He was responsible for putting down mooring chains for ships and removing hazardous shoals in Newcastle harbour.

According to Mitchell Library emeritus curator Elizabeth Ellis, Close “took to his position with alacrity”. She said he supervised the extension of the early breakwater to Nobbys Island and constructed convict barracks at the waterfront lumberyard.

As well, he created Newcastle’s first lighthouse, a coal-burning beacon on Signal Hill (today’s Fort Scratchley) to warn ships and built “a large stone windmill above Christ Church”.

“Close’s training as a military engineer included tuition in drawing, surveying and drafting . . . and he put these skills to both personal and professional use,” Ellis said.

He was also the final military officer/artist to depict Newcastle township in the Macquarie era.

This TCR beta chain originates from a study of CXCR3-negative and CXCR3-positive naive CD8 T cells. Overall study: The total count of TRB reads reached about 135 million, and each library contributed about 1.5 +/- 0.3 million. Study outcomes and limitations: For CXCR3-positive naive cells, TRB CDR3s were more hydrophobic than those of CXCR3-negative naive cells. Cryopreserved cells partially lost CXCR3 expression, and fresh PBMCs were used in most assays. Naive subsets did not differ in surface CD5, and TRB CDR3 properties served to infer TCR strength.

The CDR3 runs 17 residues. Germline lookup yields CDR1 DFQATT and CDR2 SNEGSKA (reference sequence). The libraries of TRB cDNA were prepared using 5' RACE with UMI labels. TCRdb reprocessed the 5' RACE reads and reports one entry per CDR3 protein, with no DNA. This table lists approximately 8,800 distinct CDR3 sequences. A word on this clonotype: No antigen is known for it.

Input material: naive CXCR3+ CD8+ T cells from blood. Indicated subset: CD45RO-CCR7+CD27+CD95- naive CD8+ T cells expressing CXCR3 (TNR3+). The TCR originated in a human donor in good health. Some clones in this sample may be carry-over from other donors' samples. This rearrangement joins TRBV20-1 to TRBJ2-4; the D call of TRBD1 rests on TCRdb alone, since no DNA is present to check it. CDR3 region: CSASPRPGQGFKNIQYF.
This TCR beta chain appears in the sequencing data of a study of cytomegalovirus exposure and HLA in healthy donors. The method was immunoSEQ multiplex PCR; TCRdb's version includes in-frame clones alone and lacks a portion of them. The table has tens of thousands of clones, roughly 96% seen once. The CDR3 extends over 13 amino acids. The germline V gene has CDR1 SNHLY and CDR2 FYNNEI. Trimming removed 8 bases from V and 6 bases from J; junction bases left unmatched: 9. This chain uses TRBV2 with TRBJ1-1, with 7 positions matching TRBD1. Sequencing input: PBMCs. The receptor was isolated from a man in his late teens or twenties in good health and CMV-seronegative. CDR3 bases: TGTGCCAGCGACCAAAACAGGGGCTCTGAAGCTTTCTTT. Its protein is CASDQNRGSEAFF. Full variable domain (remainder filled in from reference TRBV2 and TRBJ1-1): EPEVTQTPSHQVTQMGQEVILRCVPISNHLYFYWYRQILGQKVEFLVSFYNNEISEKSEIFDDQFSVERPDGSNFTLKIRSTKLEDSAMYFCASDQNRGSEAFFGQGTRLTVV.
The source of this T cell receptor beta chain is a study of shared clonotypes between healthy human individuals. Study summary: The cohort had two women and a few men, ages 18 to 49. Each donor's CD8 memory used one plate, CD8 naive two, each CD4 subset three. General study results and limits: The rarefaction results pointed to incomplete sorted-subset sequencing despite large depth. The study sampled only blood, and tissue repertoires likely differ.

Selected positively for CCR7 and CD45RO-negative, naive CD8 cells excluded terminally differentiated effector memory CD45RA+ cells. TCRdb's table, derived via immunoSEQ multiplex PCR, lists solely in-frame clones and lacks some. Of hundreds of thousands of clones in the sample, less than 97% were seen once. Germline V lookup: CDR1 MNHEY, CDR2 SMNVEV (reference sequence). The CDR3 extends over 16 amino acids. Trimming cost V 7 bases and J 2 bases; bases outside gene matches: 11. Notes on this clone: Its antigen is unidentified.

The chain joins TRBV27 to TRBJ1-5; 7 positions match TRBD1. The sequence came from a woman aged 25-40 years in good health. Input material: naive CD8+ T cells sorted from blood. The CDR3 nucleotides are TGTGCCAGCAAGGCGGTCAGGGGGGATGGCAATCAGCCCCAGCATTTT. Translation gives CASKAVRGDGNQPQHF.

She said between 1812 and 1822 an extraordinary legacy of artworks was created locally through the chance association of skilled convict painters, engravers and craftsmen and artistically inclined military officers like Captain James Wallis (of Macquarie Chest fame).

Speaking during the recent Treasures of Newcastle from the Macquarie Era exhibition at Newcastle Art Gallery, Ellis said Close was a particularly perceptive and confident amateur artist with a sharp, observant eye.

Ellis revealed that during the first 30 years of European settlement in Australia, the majority of artworks done in the colony of NSW were by convict artists, mainly ex-forgers, or by military and naval officers.

For example, a fellow officer of Close was Major James Taylor who became the best-known artist of the 48th Regiment in NSW, due to his popular Sydney panorama.

Ellis said Close’s ambitious 1821 panorama of Newcastle with its wide sweep of settlement was the grand exit to his military career.

“Each building is carefully identified as a triumphant record of the town and its builders as it ended this phase of its history and its time as the artistic centre of the colony.”

The historic 1821 panorama was briefly on loan to Newcastle Art Gallery. Today it’s long gone, but a colourful replica of the panorama (plus a modern comparison) can be seen outside the Newcastle Maritime Centre, at Honeysuckle.